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Safeguarding Your Identity

There are few things we cherish more than our identity. After all, it defines who we are, provides a framework for the lives we have fashioned for ourselves, and intrinsically bestows an aura of protection. In fact, we often feel a sense of security when we reflect upon the identity we have built for ourselves. Yet, when that identity is violated, feelings of safety and protection can come crashing down.

 

What is Identify Theft?

It is typically a scheme to abscond with another individual’s personal information, usually to gain access to the victim’s money, credit, or good standing. In short, it’s thievery. And, with the widespread use of the Internet, it has become considerably more common.

So, what can you do to better protect yourself? Here are a couple of thoughts.

 

Regularly change passwords. Since the Internet is a major prowling place for hackers and thieves, it deserves a lot of attention. One way to better circumvent bandits from gaining entryway into your private accounts is by consistently changing the passwords associated with them. Keep in mind that when formulating a word, it should be difficult for criminals to figure out. For example, it is often best to use a combination of uppercase letters, lowercase letters, and numbers. But you’re afraid you might forget the word? Well, perhaps keep a confidential journal written in code you will understand with the account name and correlating password. Later, when you change the password to further safeguard against hackers, you can white out the old and write down the new. Then, store the journal in a secret yet easily retrievable location.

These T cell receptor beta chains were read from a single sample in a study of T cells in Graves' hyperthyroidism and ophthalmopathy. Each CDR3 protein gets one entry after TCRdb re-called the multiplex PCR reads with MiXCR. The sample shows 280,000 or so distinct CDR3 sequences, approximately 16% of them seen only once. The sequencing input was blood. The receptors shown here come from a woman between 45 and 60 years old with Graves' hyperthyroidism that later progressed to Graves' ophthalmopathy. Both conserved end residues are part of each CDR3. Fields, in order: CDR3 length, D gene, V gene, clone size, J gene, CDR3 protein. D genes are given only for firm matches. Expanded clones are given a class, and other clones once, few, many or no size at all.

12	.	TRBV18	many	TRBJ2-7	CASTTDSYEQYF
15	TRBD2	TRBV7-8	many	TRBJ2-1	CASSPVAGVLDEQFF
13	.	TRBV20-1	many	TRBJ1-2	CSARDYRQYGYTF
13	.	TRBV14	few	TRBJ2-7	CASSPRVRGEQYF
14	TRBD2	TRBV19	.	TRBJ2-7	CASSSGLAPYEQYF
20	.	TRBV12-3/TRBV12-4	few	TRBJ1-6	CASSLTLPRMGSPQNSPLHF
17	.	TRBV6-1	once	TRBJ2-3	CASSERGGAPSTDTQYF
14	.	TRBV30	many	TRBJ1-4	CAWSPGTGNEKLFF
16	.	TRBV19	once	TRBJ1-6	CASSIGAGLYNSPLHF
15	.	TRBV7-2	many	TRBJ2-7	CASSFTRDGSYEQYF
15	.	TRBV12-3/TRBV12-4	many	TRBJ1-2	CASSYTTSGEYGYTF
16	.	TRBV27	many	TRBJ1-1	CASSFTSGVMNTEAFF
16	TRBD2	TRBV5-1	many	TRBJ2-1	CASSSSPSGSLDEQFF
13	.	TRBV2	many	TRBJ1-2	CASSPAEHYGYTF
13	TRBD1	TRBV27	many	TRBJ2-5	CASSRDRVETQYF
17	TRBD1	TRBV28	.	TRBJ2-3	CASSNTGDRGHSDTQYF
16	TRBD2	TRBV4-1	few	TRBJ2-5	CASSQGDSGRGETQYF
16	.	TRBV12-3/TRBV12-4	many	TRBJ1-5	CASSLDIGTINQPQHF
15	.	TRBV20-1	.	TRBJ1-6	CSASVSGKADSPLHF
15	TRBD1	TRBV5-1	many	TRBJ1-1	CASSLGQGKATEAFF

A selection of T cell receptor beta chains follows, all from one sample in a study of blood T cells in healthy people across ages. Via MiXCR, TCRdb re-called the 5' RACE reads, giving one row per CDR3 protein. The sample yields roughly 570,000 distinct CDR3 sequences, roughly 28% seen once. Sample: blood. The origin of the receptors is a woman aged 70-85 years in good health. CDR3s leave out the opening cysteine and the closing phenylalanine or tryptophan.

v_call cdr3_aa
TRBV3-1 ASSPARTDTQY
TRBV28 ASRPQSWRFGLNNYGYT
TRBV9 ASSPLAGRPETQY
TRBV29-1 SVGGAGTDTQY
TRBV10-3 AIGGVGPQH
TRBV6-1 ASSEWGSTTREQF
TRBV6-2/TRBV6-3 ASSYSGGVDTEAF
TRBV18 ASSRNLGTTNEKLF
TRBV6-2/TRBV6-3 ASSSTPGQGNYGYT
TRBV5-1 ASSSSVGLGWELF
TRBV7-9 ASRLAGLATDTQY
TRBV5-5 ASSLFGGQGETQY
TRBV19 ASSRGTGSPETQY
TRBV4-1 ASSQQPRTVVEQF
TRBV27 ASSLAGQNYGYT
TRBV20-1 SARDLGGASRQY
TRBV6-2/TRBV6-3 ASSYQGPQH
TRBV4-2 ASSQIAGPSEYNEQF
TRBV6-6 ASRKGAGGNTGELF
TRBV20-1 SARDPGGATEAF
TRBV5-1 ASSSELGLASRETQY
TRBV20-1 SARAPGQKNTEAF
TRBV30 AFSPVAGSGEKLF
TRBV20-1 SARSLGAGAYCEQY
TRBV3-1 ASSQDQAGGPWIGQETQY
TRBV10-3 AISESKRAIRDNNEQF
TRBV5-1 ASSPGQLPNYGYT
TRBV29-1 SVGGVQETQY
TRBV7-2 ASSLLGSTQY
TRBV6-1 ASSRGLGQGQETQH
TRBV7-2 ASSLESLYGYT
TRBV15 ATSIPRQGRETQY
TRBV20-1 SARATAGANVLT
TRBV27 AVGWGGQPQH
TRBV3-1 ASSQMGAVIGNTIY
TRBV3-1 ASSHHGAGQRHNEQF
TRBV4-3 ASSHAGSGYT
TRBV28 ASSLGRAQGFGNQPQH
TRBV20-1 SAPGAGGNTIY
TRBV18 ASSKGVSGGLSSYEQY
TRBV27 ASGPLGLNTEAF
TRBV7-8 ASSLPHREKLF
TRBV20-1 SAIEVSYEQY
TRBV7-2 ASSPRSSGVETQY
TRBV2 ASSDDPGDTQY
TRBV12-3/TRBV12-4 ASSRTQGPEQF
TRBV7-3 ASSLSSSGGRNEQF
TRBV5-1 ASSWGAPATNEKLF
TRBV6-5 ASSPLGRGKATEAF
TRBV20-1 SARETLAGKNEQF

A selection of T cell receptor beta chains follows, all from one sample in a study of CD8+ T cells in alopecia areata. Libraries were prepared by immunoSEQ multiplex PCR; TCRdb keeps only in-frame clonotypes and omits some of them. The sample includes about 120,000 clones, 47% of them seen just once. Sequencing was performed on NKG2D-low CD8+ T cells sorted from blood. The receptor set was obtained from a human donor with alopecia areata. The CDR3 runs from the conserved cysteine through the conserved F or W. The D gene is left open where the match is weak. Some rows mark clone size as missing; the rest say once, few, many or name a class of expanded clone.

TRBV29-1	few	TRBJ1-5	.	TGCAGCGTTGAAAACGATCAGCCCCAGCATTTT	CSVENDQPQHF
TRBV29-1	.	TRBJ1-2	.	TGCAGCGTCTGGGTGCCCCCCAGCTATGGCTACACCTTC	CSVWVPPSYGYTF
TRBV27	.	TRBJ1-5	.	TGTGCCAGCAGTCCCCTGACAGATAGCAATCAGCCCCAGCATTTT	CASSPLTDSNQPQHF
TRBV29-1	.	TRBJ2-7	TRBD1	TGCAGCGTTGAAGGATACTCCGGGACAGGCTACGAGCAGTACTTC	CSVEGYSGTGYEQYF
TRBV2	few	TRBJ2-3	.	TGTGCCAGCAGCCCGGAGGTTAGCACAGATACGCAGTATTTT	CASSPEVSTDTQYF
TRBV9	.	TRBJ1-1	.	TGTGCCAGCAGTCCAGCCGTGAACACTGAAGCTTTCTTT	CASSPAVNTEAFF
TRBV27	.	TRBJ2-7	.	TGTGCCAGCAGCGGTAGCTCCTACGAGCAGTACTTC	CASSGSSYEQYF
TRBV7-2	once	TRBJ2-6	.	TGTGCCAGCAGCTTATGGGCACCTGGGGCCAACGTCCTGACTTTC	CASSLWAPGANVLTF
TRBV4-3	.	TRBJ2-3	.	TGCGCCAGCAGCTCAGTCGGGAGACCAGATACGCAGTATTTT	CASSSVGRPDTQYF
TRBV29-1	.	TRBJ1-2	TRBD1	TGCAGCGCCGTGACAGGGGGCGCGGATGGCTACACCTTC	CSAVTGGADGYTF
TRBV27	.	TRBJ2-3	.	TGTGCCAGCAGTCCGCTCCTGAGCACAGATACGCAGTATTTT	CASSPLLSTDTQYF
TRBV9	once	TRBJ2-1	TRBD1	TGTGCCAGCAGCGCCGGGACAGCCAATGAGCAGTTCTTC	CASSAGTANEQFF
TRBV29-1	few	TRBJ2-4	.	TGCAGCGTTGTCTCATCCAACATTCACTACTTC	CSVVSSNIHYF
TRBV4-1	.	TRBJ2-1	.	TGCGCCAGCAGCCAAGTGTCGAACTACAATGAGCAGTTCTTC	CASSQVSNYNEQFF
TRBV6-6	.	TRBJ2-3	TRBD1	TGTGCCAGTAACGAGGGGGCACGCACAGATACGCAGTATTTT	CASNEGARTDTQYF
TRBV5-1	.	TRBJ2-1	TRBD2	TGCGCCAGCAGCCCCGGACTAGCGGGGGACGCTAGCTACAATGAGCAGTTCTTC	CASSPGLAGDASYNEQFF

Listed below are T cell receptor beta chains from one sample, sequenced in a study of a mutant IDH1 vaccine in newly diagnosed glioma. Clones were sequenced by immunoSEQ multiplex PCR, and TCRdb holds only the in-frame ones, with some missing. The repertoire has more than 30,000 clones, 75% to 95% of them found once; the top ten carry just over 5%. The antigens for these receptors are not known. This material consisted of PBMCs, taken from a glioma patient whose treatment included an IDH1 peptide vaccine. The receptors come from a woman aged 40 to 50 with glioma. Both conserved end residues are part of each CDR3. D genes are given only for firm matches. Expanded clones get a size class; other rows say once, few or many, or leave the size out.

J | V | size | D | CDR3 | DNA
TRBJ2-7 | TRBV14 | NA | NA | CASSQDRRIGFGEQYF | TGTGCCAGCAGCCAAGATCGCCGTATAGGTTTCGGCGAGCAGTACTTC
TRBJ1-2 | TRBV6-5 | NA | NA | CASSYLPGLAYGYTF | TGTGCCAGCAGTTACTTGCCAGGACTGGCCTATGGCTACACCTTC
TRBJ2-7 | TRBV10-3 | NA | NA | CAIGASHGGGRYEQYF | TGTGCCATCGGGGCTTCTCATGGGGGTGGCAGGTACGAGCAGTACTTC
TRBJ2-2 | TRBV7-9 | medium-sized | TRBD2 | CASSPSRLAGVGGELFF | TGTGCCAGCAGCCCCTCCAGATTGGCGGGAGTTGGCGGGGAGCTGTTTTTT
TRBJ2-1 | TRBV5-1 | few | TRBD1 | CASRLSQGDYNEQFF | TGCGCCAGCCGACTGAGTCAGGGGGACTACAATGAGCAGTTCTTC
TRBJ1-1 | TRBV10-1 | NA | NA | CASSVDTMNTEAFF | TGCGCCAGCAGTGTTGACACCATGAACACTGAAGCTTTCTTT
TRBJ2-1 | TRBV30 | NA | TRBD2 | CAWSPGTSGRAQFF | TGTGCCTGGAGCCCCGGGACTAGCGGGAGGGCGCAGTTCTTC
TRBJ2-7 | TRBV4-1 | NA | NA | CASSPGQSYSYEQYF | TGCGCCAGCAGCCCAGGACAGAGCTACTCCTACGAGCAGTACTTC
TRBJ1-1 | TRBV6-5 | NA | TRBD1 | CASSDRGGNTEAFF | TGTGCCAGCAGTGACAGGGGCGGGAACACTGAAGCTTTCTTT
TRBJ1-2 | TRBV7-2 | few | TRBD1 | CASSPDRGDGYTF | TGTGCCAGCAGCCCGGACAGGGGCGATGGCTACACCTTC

Do not divulge personal data over the phone. Sometimes people call from supposedly trusted locations and request personal details to help them carry out duties like processing a charge, determining insurance coverage, or accessing confidential medical records. However, be warned, unless you are absolutely certain the person on the other end of the phone line is a legitimate worker with honorable intentions, it is not a good idea to give out social security numbers and other private data in this manner. Even when you are paying bills in person and know the situation is genuine, it makes sense to speak softly so surrounding people do not hear. If you tend to write down personal facts on paper as opposed to verbally communicating them, be sure the paper is returned to you so you can rip it in to tiny pieces after the documentation has been made. Sadly, there are unscrupulous individuals on the periphery and even inside organizations ready to steal confidential information for dishonorable purposes. The key is to make their shameful objectives as difficult as possible to achieve.

Safeguarding who we are has become more challenging in the 21st century. And, when we read that even multibillion-dollar corporations are vulnerable to security breaches, the whole notion of staying protected can seem downright daunting.

 

The Worcester Bar Association will be giving a talk titled How to Avoid Becoming a Victim of Scams & Identity Theft on April 27, from 10:30 to 11:30, at the Worcester Senior Center, 128 Providence Street. To learn more about this event, call 508-799-1232.

For additional protection ideas, go to http://www.consumer.ftc.gov/topics/protecting-your-identity